THE origins of American expansion towards the Far East go back to the infancy of the Republic, for Americans were entering the China trade by the last decades of the eighteenth century. By 1800 this trade had become of sufficient importance to warrant sending an American man-of-war to the Orient to protect it, and during the first half of the nineteenth century its volume steadily increased. Trade treaties were made with Siam, China, and other oriental states. Enterprising American naval commanders raised the flag in such places as Formosa and the Bonin Islands, only to be disavowed by the authorities at home. And it was, of course, an American, Commodore Perry, who in 1853 opened up Japan to the outside world.
After 1858 a period of dry rot set in for the American trade in Asia; all the great American mercantile houses, famous in the Far East during the first half century, either withdrew or failed. American business men found readier profits in the tremendous industrial expansion of the post-bellum decades in their own country. Nevertheless, American political interest in the Pacific area did not by any means disappear. And it was inevitable that this political interest should bring the United States more and more into contact with reawakening Japan. In the case of Hawaii, for instance, it was pointed out by American observers that failure to acquire the islands would lead to their annexation by Japan, which, in turn, would inevitably lead to a conflict between the two countries. When the United States annexed Hawaii in 1897, Japan did indeed enter a vigorous protest.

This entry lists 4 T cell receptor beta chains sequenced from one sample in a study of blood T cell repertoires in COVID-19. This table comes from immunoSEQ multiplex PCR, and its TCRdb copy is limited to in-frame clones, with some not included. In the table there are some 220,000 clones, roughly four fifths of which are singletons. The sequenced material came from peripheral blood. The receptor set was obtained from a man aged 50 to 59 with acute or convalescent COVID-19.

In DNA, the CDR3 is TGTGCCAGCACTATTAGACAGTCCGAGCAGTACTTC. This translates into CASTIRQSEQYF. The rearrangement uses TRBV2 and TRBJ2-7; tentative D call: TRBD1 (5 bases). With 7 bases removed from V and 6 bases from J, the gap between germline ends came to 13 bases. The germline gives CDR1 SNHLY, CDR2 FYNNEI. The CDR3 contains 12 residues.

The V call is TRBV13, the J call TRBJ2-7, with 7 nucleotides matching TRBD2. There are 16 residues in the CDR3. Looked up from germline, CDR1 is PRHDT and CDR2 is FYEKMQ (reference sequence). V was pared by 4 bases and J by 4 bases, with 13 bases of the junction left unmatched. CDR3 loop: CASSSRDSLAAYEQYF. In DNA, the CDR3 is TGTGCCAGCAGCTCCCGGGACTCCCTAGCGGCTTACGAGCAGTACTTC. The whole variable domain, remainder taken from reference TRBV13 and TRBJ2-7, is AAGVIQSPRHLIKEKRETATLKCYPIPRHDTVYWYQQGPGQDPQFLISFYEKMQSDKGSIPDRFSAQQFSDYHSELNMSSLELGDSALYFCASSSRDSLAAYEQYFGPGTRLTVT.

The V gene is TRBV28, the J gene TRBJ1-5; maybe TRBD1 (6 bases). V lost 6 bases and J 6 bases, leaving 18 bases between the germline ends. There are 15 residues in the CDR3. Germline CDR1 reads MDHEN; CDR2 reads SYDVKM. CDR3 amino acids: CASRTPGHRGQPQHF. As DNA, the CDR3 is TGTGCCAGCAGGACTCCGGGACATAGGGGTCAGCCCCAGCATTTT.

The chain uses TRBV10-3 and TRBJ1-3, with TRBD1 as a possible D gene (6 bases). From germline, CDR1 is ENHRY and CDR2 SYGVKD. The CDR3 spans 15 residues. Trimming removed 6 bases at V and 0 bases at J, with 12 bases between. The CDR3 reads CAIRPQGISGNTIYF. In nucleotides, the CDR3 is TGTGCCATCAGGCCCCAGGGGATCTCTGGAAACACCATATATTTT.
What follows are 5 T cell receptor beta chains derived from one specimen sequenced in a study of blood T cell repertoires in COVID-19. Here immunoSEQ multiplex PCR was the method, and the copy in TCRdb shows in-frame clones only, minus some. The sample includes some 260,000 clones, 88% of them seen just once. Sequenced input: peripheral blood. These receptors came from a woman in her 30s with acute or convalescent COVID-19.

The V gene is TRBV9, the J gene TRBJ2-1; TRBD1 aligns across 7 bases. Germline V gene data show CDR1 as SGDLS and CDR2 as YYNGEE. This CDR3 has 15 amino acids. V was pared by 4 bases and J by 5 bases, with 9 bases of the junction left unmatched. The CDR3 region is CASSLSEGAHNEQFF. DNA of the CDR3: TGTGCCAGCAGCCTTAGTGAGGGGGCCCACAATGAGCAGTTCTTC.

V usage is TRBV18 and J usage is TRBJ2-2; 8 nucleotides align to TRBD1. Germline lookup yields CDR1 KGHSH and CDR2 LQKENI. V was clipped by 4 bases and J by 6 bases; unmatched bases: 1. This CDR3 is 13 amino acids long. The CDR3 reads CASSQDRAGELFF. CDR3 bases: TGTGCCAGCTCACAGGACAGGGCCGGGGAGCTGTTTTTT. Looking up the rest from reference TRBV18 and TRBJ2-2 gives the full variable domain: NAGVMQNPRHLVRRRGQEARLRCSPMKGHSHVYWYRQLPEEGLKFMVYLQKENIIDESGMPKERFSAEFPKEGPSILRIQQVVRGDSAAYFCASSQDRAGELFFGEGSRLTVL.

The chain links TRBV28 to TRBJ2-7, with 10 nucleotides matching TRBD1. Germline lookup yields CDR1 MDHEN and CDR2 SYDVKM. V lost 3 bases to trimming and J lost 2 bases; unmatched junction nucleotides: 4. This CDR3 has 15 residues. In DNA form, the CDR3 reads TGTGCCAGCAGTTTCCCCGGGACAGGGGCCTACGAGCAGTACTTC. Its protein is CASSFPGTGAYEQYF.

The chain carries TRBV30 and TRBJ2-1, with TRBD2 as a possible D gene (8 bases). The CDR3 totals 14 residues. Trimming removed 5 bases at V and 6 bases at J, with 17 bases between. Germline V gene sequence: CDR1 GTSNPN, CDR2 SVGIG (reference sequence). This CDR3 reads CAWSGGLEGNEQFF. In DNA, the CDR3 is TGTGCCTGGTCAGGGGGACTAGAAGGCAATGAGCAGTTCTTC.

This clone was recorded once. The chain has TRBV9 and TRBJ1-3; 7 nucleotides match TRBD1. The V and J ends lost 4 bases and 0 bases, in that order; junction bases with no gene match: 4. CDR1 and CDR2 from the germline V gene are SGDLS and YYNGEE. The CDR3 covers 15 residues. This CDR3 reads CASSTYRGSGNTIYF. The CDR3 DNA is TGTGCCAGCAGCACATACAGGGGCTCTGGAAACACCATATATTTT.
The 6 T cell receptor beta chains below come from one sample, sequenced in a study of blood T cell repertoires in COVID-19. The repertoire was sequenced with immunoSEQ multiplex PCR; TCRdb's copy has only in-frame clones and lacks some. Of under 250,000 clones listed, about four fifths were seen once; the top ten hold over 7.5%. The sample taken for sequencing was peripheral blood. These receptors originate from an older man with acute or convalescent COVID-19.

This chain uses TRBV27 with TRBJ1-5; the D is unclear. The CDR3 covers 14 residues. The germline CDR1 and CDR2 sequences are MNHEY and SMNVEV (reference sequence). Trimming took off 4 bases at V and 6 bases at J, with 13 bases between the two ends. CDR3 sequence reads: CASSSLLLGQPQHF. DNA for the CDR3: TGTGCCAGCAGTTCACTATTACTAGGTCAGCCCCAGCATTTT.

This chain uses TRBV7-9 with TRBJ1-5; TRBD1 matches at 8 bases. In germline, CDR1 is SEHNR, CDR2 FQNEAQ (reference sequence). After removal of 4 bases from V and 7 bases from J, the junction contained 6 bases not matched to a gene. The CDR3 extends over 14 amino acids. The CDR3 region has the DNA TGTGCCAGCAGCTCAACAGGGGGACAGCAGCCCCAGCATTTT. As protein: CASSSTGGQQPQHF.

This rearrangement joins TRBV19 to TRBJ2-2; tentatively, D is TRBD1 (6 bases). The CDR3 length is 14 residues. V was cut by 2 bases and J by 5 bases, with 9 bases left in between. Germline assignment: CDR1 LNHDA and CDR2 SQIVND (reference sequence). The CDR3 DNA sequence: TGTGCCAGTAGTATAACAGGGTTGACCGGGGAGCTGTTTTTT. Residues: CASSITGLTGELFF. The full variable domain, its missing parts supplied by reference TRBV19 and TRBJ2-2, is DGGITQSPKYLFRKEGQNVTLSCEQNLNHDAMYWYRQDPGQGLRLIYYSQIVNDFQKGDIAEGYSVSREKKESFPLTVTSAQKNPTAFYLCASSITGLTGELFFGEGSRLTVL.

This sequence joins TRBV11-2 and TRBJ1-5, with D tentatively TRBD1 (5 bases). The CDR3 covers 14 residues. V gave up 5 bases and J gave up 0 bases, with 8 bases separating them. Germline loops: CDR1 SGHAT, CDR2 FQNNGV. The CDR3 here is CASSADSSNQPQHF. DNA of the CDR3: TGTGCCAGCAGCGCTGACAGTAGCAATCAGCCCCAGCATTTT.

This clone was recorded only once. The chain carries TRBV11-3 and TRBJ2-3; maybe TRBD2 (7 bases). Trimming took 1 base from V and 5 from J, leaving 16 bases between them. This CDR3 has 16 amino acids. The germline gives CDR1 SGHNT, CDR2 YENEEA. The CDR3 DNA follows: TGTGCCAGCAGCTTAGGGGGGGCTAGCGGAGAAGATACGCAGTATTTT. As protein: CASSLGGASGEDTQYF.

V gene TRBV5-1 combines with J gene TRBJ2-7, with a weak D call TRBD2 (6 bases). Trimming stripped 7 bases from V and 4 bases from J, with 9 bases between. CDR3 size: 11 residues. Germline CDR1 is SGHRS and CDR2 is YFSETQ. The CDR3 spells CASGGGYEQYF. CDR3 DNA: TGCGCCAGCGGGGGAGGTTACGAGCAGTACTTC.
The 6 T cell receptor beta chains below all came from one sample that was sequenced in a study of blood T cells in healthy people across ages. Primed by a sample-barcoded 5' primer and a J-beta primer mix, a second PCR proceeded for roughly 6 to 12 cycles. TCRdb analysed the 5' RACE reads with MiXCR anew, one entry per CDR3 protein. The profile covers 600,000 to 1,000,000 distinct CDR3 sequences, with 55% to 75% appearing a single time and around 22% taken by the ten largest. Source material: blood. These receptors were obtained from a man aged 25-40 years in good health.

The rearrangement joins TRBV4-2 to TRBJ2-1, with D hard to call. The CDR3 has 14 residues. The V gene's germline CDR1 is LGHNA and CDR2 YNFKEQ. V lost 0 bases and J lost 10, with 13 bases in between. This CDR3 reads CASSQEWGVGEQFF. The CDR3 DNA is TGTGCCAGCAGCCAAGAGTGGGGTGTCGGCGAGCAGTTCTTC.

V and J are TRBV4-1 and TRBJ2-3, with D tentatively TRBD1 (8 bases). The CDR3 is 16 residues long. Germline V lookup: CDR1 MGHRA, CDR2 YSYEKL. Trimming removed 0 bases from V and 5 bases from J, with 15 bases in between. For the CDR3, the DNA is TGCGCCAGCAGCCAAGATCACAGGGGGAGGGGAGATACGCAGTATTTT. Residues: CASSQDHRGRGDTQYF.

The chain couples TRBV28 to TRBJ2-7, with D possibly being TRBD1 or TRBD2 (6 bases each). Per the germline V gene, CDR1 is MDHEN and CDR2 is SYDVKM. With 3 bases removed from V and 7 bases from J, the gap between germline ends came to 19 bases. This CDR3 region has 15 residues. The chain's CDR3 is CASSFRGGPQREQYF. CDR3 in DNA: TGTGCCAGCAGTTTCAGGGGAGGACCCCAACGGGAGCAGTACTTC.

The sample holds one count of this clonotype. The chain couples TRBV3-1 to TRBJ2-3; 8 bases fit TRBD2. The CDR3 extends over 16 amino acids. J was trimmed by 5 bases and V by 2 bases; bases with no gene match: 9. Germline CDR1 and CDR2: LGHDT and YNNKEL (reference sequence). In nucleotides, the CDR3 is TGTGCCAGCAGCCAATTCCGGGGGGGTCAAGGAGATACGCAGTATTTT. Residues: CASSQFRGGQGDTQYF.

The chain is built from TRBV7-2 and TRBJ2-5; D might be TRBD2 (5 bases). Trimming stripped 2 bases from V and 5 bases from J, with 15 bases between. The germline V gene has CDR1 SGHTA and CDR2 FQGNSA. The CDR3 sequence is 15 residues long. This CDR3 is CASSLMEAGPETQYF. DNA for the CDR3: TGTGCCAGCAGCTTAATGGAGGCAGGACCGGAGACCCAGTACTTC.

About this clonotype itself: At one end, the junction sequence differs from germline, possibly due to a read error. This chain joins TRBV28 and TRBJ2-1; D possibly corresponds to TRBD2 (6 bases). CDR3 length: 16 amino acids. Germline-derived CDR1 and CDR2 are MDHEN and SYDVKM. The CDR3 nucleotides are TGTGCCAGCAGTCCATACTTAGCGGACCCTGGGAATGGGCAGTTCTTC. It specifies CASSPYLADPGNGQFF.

After Dewey's victory in Manila Bay the United States saw itself drawn ever more closely into the Orient. But the American people had not intended to embark on a policy of imperial expansion in the Far East, and the question as to whether the Philippines should be retained caught them unawares. They scarcely knew where the islands were. American trade with them had never been important. A number of American
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